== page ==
Libya's government branded a NATO airstrike on Moammar Gadhafi's Tripoli compound Monday an assassination attempt, though Libyan officials said the reclusive strongman was not there at the time of the attack.
At least two guided bombs struck the sprawling Bab al-Azizya compound, destroying a library and damaging a reception hall for visiting dignitaries. A security official at the scene told The Associated Press that four people were lightly hurt, but other reports said several were wounded.
NPR's Peter Kenyon, reporting from the de facto rebel capital of Benghazi, said government officials in Tripoli branded the strike an attempt to take out Gadhafi, but NATO insists its mission is only to degrade the regime's ability to attack civilians.
Gadhafi was not at the compound at the time of the bombardment, according to government spokesman Moussa Ibrahim.
"He is well. He is healthy. He is in high spirits," Ibrahim said, adding that officials considered the airstrike an attempt on Gadhafi's life and "an act of terrorism."
Ibrahim said three people had been killed and 45 were wounded, 15 of them seriously, at the site of the attack.
A multistory building that guards said served as Gadhafi's library and office was flattened. Dozens of Gadhafi supporters climbed atop the ruins, raising Libya's green flag and chanting in support of their leader.
A second building, where Gadhafi received visiting dignitaries, suffered blast damage. The main door was blown open, glass shards were scattered across the ground and picture frames were knocked down.
Just two weeks before, Gadhafi had received an African Union delegation in the opulently furnished ceremonial building. The delegation had called for an immediate cease-fire and dialogue between the rebels and the government.
The Libyan government said it has been in touch with Russia, China, Turkey, Italy and other countries concerning the NATO strike. The foreign governments were told that the "message sent by NATO in the early hours of this morning was sent to the wrong address," according to government spokesman Moussa Ibrahim.
Gadhafi's compound was also targeted by international airstrikes last month when the enforcement of the no-fly zone over Libya began. It was also hit in April 1986 by U.S. bombers in retaliation for a blast at a Berlin disco that killed two U.S. servicemen.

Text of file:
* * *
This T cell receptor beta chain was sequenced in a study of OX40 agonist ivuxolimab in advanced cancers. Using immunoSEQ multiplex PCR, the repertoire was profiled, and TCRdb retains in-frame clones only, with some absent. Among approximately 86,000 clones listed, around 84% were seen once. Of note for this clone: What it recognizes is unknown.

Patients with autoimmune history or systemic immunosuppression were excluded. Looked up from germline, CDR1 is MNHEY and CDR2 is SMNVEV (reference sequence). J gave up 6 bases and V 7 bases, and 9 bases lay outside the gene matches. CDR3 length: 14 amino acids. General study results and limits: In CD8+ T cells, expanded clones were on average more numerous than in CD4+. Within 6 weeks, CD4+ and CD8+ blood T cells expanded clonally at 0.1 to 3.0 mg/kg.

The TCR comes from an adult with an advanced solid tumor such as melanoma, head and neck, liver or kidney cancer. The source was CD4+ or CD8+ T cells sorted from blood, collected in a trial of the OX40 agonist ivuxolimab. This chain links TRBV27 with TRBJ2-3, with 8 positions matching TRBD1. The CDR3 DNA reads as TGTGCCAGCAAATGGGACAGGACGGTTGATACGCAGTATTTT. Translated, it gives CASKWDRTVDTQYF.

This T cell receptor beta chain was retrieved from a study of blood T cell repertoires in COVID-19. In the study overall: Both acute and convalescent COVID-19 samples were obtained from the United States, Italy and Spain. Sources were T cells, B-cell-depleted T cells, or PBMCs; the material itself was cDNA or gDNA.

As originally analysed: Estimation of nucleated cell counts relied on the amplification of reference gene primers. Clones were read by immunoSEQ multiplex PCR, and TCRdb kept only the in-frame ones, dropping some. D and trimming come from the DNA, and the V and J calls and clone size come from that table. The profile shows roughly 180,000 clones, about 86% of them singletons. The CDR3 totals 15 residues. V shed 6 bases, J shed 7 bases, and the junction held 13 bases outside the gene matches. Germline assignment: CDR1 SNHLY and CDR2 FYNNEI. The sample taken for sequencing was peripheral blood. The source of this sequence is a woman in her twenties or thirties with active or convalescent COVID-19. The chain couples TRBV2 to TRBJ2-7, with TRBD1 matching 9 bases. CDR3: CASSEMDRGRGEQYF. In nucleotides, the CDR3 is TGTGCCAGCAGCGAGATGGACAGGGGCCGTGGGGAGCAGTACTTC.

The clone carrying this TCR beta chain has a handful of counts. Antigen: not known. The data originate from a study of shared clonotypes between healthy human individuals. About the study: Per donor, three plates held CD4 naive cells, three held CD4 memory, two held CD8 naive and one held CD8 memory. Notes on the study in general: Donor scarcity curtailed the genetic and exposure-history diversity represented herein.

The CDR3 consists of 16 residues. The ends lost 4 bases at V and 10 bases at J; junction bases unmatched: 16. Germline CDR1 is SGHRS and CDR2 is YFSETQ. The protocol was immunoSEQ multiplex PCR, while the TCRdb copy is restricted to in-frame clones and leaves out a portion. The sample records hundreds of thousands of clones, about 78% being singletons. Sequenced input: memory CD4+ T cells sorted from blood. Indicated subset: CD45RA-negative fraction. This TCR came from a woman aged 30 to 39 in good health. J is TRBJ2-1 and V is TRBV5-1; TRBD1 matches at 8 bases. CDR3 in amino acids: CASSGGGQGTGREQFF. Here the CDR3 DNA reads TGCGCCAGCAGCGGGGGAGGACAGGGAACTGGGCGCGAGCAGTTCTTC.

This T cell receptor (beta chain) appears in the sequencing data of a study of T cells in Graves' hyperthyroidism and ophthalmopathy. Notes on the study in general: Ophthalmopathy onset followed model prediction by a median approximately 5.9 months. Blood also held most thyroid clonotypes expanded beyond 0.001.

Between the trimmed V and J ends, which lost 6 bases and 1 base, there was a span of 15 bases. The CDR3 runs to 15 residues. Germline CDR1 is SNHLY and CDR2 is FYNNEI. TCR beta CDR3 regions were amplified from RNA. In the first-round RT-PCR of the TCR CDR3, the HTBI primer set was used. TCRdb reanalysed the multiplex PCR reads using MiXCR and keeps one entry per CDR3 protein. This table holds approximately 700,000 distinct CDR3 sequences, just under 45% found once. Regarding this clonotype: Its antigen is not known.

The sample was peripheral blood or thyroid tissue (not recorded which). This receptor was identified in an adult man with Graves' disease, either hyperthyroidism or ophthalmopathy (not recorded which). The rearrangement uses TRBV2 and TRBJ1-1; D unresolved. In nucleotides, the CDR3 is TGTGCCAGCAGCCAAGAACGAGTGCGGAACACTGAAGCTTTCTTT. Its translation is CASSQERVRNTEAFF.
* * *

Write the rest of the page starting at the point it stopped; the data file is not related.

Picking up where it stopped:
Monday's strike came after Gadhafi's forces pounded the city of Misrata with mortars and rockets during an especially bloody weekend. Doctors there said at least 50 people died, NPR's Kenyon said.
The battle for Misrata — the only major western city held by rebels — has become a flash point of the armed rebellion against Gadhafi. Hundreds of people, including many civilians, have been killed in weeks of fierce fighting.
While NATO's airstrikes have delivered heavy blows to Gadhafi's army, they have failed to halt attacks on the city of 300,000 people. Video of civilians being killed and wounded by Gadhafi's heavy weapons, including Grad rockets and tank shells, have spurred calls for more forceful international intervention to stop the bloodshed in Misrata.
Libya's deputy foreign minister, Khaled Kaim, has said government troops are withdrawing from the fighting in Misrata to give tribal chiefs in the area a chance to negotiate with the rebels. He said the tribal leaders were ready to send armed supporters to fight the rebels unless they lay down their weapons.
On Sunday, rebels dismissed government claims that the local tribes were siding with Gadhafi and that troops were redeploying voluntarily.
"It's not a withdrawal. It's a defeat that they want to turn into propaganda," said Dr. Abdel-Basit Abu Mzirig, head of the Misrata medical committee. "They were besieging the city and then they had to leave."
A NATO spokesman in Brussels, Belgium, said the alliance is increasingly targeting facilities linked to Gadhafi's regime with government advances stalled on the battlefield.
"We have moved on to those command and control facilities that are used to coordinate such attacks by regime forces," the spokesman said of Monday's strike on Bab al-Azizya. The official spoke on condition of anonymity in line with military briefing regulations.
Gadhafi's son, Saif al-Islam Gadhafi, struck a tone of defiance. He claimed that Gadhafi has "millions of Libyans with him" and said NATO's mission was doomed to fail.
In Washington, members of the Senate Armed Services Committee were demanding that more be done to drive Gadhafi from power.
"We need to take Gadhafi out. This guy is a person who has lost all legitimacy," the committee's chairman, Sen. John McCain (R-AZ), said Sunday on NBC's Meet the Press.
South Carolina Sen. Lindsey Graham, another Republican on the committee, told CNN's State of the Union that Gadhafi "needs to wake up every day wondering, 'Will this be my last?' "
NPR's Peter Kenyon reported from Benghazi for this story, which also contains material from The Associated Press. Copyright 2011 National Public Radio. To see more, visit http://www.npr.org/.